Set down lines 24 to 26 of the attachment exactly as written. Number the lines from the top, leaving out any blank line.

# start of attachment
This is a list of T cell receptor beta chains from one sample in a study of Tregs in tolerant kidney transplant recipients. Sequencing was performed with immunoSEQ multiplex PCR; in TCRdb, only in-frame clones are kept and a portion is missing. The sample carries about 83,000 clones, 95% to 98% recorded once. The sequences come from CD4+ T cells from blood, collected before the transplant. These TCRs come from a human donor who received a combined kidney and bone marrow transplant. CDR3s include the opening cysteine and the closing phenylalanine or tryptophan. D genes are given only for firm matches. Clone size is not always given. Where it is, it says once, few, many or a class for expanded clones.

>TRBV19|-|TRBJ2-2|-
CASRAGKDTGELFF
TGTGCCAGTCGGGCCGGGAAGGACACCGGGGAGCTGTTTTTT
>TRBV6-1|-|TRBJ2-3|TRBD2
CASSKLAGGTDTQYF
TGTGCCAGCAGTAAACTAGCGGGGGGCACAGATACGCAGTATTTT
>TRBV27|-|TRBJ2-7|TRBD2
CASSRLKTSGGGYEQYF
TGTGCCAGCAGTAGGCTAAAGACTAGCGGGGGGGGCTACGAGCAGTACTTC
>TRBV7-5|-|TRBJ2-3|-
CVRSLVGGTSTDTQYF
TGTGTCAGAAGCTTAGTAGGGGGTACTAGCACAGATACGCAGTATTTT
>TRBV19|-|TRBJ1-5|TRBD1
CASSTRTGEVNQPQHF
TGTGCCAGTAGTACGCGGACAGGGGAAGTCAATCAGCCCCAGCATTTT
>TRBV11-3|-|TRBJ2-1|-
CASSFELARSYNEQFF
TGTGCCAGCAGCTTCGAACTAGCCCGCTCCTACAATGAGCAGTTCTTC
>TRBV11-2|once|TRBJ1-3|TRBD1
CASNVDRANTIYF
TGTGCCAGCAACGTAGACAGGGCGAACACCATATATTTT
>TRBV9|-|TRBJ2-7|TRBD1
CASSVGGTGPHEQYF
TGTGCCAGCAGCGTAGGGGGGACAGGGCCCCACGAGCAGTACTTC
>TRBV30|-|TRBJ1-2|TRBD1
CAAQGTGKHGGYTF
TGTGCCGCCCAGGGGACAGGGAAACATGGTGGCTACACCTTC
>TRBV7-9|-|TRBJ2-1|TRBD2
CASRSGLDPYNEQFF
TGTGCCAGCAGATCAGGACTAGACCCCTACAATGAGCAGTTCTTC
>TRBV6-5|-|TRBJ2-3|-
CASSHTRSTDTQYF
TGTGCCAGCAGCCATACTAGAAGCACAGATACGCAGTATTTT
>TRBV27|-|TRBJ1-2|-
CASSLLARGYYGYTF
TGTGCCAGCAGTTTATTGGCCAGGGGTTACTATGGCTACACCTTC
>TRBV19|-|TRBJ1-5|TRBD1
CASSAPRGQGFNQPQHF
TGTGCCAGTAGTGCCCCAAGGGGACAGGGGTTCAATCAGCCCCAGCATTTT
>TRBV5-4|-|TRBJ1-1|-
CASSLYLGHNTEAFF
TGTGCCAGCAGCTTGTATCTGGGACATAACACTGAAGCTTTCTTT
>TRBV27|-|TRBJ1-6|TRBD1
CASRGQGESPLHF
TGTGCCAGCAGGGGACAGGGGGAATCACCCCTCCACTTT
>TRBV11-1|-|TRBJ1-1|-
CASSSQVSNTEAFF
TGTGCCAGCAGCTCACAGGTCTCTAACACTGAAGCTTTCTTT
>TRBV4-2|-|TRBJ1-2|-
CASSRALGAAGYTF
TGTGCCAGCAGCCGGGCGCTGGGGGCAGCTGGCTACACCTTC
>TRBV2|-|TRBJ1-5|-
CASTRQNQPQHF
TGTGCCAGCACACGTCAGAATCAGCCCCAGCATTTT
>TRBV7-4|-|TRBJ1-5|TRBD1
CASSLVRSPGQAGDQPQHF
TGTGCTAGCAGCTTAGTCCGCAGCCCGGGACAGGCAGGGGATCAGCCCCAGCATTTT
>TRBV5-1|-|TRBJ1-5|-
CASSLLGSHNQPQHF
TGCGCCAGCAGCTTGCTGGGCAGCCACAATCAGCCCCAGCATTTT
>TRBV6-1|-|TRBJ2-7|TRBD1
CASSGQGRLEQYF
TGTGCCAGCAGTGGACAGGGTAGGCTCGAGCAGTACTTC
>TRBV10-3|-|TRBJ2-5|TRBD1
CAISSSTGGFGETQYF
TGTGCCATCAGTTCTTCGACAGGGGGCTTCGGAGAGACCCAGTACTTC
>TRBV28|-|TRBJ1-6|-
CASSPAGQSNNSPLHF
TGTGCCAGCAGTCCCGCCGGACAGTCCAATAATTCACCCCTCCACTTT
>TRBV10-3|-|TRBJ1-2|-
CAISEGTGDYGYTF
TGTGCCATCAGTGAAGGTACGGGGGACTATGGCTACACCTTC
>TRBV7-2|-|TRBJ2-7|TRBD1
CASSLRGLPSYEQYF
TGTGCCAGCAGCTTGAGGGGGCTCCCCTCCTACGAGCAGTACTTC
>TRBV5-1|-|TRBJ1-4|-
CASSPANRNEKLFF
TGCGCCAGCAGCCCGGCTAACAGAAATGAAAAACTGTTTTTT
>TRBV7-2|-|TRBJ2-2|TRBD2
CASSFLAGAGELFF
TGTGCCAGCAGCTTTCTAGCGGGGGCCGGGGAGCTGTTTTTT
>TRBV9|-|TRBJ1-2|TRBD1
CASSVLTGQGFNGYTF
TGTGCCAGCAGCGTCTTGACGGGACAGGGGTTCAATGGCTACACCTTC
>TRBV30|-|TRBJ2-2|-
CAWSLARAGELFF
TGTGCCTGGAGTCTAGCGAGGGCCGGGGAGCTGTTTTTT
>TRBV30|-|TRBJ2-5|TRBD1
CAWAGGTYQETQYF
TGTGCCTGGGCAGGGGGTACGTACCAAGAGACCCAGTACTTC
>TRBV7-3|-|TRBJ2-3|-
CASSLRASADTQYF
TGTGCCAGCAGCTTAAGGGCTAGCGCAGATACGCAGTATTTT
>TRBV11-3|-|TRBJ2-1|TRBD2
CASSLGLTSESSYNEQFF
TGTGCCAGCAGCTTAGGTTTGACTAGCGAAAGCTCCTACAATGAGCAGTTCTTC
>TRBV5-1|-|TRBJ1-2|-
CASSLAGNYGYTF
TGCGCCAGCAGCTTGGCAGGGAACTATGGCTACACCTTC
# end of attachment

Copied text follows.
CASSVGGTGPHEQYF
TGTGCCAGCAGCGTAGGGGGGACAGGGCCCCACGAGCAGTACTTC
>TRBV30|-|TRBJ1-2|TRBD1